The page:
Rookie of the Year: Joel Embiid – Philadelphia 76ers
With Ben Simmons likely missing most of the year, the 76ers promise to be absolutely terrible. However, the long-awaited premiere of Joel Embiid should soften the blow a bit for loyal Philadelphia fans. Nicknamed “The Process” by Embiid himself, the 7-footer will prove he was worth the wait. As an elite rim protector who can also stretch the floor or play with his back to the basket, Embiid should capture this award with ease and rival Karl-Anthony Towns for “best young big in the NBA” honors.
Runner-up: Kris Dunn – Minnesota Timberwolves
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Sixth Man of the Year: Zach Randolph – Memphis Grizzlies
Coming off the bench for the first time since his rookie season, Z-Bo should thrive. Much like Jamal Crawford and Manu Ginobili, Randolph should still see the floor in crunch-time situations, but will add a much-needed scoring punch to the Grizzlies’ second unit. Poised for another 15 and 8 season while helping lead Memphis to the postseason, Randolph should walk away with this award.
Runner-up: Evan Turner – Portland Trail Blazers
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Most Improved Player: Dennis Schroder – Atlanta Hawks
In predictable Most Improved Player fashion, the award will go to a player who has always had the talent, but is benefitting from a huge spike in minutes played. With Jeff Teague now in Indiana, Dennis Schroder takes over starting duties for a Hawks offense that won’t miss a beat. The German 23 year-old was effective leading the second unit last season, averaging 11.0 points and 4.4 assists in only 20.3 minutes of action. As one of the quickest guards in the league, Schroder will build on those numbers, contend for an All-Star selection, and take home the award with ease.
Runner-up: D’Angelo Russell – Los Angeles Lakers
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Coach of the Year: Brad Stevens – Boston Celtics
At only 39 years old and entering his fourth season coaching the Celtics, Stevens has already established himself as one of the brightest minds in the league. On the heels of back-to-back playoff appearances, Stevens and the superstar-less Celtics will take a major step forward this year and finish with the No. 2 seed in the Eastern Conference. Stevens will deservedly receive much of the credit for this, and win his first (and certainly not his last) Coach of the Year award.
Runner-up: Quin Snyder – Utah Jazz
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Defensive Player of the Year: Kawhi Leonard – San Antonio Spurs
Yes, it’s a boring pick, but it’s hard to go against the greatest perimeter defender the league has ever seen. Leonard will join Dwight Howard as the only other player in NBA history to win this award three straight years. The 6-foot-7 freak of nature uses his length and quickness to make life miserable for every opponent, and at only 25 years old, he’s only getting better.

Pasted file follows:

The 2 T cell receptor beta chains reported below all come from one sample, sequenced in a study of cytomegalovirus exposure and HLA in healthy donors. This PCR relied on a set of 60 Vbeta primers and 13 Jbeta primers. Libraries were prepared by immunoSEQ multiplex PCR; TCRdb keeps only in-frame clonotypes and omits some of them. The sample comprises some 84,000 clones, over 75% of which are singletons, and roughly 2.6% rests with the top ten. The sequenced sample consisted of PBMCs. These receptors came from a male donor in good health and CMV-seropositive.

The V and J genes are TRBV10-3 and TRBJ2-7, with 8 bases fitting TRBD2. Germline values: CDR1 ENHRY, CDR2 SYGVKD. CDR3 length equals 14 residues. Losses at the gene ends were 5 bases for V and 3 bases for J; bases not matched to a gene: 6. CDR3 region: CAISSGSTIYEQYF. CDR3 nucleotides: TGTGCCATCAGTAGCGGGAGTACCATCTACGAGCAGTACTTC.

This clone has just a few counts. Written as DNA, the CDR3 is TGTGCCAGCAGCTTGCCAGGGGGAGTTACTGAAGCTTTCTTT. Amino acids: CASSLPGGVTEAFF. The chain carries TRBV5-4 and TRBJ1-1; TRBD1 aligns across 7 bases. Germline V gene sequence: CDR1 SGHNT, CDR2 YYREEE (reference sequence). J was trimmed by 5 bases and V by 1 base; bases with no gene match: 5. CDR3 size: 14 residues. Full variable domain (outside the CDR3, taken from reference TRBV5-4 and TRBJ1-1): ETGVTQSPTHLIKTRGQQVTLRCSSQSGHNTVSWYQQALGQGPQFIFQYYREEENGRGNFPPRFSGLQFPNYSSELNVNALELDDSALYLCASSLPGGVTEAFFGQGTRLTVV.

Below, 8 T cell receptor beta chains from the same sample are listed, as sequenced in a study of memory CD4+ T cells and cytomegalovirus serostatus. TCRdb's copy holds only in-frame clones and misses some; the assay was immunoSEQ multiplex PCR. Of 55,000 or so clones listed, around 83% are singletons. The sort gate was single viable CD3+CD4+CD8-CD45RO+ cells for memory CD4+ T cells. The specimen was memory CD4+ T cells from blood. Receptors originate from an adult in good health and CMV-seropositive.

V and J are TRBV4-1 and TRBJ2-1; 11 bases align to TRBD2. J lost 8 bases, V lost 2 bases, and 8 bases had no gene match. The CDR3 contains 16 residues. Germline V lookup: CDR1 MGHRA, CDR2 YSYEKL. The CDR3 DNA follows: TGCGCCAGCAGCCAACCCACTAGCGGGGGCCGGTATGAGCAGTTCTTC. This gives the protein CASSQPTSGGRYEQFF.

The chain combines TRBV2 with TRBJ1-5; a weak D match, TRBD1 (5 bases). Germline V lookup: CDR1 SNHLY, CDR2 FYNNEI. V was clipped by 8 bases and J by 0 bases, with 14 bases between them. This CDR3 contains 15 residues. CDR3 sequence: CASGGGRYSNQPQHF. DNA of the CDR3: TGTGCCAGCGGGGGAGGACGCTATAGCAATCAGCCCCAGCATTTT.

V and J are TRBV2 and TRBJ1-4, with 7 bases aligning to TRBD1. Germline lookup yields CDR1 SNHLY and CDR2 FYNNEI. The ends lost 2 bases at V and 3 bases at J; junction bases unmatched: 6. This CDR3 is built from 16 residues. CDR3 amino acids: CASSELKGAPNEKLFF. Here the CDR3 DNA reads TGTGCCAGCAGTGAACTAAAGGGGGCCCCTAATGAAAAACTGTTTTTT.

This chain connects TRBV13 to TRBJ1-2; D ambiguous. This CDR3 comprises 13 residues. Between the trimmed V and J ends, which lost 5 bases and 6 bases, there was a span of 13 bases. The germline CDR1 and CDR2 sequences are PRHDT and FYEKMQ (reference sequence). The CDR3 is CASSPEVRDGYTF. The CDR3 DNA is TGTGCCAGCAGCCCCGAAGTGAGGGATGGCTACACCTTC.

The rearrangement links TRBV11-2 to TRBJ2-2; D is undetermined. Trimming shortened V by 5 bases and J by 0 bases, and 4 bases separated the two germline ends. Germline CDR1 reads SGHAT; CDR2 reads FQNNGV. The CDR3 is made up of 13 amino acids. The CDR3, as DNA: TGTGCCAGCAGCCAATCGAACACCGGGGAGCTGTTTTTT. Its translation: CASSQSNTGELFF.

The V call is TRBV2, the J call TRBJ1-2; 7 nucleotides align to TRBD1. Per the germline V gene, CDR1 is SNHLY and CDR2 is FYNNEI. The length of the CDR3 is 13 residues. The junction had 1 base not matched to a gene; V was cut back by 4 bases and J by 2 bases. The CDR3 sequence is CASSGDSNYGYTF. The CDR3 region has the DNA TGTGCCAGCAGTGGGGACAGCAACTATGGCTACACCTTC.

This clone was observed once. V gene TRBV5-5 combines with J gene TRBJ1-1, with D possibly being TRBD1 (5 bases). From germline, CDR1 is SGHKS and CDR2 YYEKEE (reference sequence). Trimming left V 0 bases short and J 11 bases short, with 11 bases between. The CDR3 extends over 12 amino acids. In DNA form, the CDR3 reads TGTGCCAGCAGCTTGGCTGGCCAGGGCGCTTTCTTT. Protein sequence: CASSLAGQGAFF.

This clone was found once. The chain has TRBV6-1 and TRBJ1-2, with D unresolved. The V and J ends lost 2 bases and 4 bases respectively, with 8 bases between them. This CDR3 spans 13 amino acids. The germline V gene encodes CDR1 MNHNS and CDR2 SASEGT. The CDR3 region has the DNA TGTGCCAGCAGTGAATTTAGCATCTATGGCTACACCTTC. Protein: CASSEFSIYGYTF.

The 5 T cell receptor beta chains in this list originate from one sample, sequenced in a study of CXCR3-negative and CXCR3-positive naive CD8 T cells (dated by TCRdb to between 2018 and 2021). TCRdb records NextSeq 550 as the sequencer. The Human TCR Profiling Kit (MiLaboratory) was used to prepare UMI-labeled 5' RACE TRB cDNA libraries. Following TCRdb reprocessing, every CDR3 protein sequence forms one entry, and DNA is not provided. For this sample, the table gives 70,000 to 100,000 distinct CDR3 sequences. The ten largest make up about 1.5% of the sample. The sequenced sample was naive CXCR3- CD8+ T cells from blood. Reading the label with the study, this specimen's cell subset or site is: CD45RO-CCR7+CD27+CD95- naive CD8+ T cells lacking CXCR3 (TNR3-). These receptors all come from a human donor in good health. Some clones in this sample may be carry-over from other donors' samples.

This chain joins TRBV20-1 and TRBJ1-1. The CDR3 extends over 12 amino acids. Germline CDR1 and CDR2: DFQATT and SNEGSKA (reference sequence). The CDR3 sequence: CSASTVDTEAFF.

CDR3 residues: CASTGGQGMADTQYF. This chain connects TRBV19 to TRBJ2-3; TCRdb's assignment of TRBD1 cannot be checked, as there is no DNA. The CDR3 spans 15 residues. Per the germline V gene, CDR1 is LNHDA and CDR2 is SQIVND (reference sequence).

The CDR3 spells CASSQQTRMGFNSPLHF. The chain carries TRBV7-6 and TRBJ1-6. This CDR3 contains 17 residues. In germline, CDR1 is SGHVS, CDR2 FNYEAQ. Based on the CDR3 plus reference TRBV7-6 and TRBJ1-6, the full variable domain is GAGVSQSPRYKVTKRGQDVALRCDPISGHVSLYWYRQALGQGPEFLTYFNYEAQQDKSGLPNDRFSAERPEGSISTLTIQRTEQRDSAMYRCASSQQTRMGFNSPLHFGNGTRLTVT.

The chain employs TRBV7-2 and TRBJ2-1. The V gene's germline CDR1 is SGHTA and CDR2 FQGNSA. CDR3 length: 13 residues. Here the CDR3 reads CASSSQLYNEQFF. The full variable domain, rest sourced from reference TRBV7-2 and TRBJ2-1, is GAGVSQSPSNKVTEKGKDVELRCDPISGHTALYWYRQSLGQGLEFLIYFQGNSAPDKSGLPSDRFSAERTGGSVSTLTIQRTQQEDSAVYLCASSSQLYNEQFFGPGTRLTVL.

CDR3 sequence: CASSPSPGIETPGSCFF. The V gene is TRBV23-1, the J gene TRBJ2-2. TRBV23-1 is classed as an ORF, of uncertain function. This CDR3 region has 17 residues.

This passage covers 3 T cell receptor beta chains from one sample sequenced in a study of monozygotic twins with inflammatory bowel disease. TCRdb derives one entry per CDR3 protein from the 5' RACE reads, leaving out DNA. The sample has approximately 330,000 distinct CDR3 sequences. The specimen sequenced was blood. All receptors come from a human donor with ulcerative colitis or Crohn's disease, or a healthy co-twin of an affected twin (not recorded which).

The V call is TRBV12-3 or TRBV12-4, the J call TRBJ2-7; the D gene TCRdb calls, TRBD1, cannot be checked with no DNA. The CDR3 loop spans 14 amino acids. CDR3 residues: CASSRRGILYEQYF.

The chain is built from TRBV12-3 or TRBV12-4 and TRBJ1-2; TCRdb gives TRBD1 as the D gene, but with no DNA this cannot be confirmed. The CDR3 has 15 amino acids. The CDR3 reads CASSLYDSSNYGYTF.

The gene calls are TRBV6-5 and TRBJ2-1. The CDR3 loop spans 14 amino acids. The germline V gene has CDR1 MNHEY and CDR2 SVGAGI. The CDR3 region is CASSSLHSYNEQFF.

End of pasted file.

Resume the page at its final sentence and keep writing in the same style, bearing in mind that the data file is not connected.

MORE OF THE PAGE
Runner-up: Rudy Gobert – Utah Jazz
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Most Valuable Player: Kevin Durant – Golden State Warriors
The easiest case to make for Kevin Durant is to first explain why others won’t win. Much to the chagrin of fans of advanced analytics, the strongest indicator of a player winning the Most Valuable Player award is for that player’s team to win. Since 2000, a total of zero players have won the MVP award with their team finishing third or worst in their respective conference. That already eliminates Russell Westbrook, James Harden, Anthony Davis and any other player who isn’t on the Warriors, Clippers, Spurs, Cavaliers, Raptors or Celtics (the only 6 teams with a chance at a top-2 spot in their conference).
Neither the Celtics nor Raptors possess a dominant enough superstar to even warrant MVP consideration. Blake Griffin and Chris Paul have carried the Clippers in recent seasons, but neither has even finished second in the voting. A jump to first on people’s ballots this year doesn’t seem likely. Kawhi Leonard has firmly established himself as a superstar, but he isn’t dynamic enough on offense to claim this award. LeBron James will ‘coast’ through the regular season with his typical 25-8-6 stat line that everyone takes for granted, drawing little MVP chatter as he rests up for the postseason.
So, we are left with Golden State’s two superstars.
It remains to be seen how exactly the Warriors’ offense will operate, but Stephen Curry’s stats seem nearly guaranteed to regress with Kevin Durant’s arrival. And while the way Curry scores is often breathtaking, he doesn’t necessarily fill up the stat sheet in other categories to make up for his loss in scoring. Plus, voter fatigue within the NBA circle remains very real. After two straight years of Stephen Curry winning the award in resounding fashion (reminiscent of LeBron winning four in five years), voters will likely be more inclined to vote for someone else.
Enter Kevin Durant, who should emerge as Golden State’s leading scorer and will shine this season under the microscope. As the most versatile scorer on the Warriors, Durant will fit in seamlessly and get more easy looks than he has ever had in his career. With the ability to stuff the stat sheet along the way as he proves to skeptics that he made the right decision this offseason, Durant will capture his second career MVP award.
Runner-up: Kawhi Leonard – San Antonio Spurs
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